January 20, 2019
On this second Sunday after Epiphany, we mark the last of the four great manifestations of Emanuel – God-With-Us: the Nativity, Epiphany, the Baptism of our Lord, and the Wedding Feast at Cana.
We Christians mark time differently than does the world. The world measures chronos time, time marching forward chronologically, relentlessly, and sequentially, until that time when it’s time for someone else to close our eyes, one last time. By faith, we also live in what is called kairos time. Some call it liminal time; others know it as God’s time. Liminality is literally a threshold place where people “stand at the threshold” between their old way of structuring their identity, time, or community, and a new way.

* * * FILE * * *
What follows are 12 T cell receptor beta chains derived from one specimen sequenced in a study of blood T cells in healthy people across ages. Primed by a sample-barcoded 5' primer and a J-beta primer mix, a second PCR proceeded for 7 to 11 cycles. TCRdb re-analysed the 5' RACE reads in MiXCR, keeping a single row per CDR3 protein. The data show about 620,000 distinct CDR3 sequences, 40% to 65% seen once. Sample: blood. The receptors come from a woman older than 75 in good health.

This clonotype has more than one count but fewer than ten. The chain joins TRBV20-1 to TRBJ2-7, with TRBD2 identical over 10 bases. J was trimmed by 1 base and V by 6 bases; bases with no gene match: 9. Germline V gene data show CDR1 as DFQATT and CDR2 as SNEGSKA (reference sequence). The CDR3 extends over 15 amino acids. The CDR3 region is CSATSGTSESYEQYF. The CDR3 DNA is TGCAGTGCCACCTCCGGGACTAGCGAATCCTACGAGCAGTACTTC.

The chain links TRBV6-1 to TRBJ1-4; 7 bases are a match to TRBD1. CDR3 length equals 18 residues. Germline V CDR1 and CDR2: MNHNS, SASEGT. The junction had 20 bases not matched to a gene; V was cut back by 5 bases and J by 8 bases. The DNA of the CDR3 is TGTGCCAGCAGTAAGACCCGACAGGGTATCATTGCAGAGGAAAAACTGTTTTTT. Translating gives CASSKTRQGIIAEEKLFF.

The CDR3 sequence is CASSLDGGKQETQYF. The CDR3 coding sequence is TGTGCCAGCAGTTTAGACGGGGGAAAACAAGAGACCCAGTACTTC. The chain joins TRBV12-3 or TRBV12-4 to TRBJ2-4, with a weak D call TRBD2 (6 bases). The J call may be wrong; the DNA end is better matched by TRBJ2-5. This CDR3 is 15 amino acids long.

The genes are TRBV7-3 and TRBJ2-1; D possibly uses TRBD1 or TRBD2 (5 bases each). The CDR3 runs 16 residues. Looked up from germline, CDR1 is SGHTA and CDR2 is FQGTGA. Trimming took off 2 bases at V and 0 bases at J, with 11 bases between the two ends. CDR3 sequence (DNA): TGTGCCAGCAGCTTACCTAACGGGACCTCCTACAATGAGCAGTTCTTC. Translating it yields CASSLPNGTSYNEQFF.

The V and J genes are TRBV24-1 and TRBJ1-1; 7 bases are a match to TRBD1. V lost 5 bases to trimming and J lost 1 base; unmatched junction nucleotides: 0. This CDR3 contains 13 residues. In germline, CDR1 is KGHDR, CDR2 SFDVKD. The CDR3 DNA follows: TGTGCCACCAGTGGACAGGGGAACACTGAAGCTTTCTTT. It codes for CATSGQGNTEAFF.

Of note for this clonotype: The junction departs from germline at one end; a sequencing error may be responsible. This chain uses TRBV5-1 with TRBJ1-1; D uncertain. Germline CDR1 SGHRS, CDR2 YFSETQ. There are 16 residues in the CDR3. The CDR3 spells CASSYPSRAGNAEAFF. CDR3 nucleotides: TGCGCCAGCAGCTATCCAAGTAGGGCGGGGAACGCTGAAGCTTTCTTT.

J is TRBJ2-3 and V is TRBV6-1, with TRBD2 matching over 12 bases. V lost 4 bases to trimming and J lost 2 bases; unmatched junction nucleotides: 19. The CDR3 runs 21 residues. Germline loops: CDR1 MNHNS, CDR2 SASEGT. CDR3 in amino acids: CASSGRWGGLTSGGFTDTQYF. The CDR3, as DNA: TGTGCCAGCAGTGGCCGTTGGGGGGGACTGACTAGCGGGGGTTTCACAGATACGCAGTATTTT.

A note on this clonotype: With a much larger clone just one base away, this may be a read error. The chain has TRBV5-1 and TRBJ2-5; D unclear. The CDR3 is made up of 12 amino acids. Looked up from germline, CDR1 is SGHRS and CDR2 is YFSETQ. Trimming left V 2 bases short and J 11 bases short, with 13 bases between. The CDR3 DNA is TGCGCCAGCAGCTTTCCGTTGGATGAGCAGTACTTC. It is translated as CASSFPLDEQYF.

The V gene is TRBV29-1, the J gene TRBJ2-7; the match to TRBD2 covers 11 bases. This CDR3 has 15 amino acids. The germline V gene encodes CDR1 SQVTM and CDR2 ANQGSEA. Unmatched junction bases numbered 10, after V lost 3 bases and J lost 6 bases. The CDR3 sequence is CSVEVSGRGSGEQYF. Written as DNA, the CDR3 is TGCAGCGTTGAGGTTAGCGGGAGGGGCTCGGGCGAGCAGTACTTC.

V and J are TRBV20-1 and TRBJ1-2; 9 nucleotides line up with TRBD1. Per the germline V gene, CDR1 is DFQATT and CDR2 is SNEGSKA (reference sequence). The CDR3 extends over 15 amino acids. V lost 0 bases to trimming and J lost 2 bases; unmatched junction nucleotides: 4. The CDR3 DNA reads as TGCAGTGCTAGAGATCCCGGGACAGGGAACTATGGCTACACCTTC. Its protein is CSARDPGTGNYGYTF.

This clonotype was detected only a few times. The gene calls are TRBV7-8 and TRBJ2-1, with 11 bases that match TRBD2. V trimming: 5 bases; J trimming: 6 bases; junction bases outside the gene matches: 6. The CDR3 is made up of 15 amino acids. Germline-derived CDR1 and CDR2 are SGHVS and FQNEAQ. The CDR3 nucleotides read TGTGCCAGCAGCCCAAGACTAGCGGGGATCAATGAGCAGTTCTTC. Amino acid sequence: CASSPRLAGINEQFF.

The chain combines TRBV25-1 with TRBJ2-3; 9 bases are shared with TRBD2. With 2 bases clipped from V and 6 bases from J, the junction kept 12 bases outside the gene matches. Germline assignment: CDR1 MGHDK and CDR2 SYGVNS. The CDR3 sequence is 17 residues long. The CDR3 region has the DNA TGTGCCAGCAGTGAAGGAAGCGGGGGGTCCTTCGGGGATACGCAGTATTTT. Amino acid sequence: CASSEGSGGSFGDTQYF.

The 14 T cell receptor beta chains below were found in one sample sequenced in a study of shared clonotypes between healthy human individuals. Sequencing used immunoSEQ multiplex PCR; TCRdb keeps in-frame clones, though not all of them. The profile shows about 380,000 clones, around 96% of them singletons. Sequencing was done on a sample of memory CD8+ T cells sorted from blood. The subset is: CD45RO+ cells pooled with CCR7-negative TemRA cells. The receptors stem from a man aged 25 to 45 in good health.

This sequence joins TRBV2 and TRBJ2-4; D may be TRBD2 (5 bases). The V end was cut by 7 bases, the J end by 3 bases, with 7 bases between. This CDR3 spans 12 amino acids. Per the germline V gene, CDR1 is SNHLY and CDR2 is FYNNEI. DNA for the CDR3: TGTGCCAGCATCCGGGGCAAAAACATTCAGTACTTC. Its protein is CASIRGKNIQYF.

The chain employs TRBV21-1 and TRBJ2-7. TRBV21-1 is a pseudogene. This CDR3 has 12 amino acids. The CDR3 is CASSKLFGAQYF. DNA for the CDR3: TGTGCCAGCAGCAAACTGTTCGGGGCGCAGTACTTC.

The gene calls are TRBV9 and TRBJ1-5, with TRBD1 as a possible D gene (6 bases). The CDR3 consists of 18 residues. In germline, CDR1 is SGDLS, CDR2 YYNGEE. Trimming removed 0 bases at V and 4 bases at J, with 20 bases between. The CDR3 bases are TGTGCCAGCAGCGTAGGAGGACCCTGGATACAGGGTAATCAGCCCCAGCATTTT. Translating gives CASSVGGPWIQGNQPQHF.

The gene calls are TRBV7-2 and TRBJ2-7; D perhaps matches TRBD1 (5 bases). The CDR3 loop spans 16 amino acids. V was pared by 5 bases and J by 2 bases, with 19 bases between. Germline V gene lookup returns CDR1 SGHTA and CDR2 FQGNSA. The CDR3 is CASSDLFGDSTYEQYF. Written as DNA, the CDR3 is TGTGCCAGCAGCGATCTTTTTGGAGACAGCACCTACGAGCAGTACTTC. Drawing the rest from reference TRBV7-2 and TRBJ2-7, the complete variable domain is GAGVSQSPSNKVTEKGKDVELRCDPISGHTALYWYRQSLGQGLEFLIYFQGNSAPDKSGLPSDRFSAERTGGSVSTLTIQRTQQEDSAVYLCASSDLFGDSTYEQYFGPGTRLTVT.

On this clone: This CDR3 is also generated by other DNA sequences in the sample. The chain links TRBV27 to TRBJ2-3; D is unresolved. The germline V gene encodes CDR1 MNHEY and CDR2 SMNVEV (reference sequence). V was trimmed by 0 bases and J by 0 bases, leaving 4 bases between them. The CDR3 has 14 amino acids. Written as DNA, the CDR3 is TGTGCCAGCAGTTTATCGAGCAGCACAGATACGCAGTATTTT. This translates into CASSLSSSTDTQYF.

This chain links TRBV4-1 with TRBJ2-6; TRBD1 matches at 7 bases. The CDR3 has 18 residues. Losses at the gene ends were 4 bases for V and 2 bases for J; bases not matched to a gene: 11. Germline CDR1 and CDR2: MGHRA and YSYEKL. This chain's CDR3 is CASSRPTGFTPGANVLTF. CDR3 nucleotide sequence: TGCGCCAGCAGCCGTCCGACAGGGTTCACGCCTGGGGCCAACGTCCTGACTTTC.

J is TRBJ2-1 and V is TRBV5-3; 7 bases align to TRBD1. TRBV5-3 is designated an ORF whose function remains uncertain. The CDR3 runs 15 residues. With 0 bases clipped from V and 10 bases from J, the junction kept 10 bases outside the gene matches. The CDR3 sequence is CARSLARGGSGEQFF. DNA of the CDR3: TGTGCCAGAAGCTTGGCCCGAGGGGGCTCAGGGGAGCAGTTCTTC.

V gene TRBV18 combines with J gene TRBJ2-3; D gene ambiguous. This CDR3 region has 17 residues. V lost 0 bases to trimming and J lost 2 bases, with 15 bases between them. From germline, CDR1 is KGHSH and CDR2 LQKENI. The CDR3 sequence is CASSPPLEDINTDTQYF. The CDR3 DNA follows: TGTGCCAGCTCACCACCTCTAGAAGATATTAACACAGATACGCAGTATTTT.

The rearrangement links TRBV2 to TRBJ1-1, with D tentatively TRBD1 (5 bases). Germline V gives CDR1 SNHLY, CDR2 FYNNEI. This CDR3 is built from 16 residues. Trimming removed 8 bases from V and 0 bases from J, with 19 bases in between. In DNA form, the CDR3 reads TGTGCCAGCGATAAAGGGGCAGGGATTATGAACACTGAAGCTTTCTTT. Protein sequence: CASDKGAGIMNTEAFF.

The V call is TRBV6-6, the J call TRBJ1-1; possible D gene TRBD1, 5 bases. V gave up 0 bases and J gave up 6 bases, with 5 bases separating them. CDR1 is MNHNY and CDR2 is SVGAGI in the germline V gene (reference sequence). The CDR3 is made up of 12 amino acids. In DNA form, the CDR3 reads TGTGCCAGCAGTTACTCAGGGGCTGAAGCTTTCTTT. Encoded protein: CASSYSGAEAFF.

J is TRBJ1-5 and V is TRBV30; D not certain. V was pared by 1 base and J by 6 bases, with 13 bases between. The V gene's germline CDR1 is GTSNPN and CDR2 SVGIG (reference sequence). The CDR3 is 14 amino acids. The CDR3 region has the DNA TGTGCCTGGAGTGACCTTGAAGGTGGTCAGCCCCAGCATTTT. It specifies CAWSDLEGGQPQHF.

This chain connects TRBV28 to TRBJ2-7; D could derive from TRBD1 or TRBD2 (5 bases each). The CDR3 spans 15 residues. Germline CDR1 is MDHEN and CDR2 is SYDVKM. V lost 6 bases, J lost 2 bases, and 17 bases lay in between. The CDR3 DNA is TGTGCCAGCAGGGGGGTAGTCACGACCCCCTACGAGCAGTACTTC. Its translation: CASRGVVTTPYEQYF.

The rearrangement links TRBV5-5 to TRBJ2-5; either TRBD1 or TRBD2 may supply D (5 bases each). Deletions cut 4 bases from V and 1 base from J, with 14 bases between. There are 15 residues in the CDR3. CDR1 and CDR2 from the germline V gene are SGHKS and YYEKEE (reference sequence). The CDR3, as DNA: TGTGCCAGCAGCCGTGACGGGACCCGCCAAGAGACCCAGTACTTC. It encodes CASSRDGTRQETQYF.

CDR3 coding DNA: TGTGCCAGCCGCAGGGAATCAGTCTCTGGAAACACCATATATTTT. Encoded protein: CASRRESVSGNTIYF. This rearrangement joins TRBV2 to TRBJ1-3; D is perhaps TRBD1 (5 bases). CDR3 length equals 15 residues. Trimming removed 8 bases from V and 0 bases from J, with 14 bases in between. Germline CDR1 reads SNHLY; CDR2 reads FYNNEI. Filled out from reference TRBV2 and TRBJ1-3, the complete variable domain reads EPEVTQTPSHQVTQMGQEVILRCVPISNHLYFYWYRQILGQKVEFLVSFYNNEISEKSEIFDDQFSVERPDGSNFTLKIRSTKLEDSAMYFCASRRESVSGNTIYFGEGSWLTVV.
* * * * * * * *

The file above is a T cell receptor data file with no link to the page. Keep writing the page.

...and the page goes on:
John describes Jesus’ turning jars of water into wine as a sign. So instead of merely saying, “Oh, wow!”, we want to look toward that which the sign points. The sign John reports – repurposing those Moses’ water washing jars into vats of the new vineyard’s finest vintage – preserving and extending a wedding feast – happens on the third day. Jesus was raised on that day. Many of the Hebrew Bible’s references to the Day of the Lord, the coming of the Messiah, refer to that event as a wedding feast.
At our 9:30 A.M., Sunday worship, in prayer, Word, song, sermon and Meal, we’ll begin to recover what it means to breathe, live, move, and have our being inside God’s time.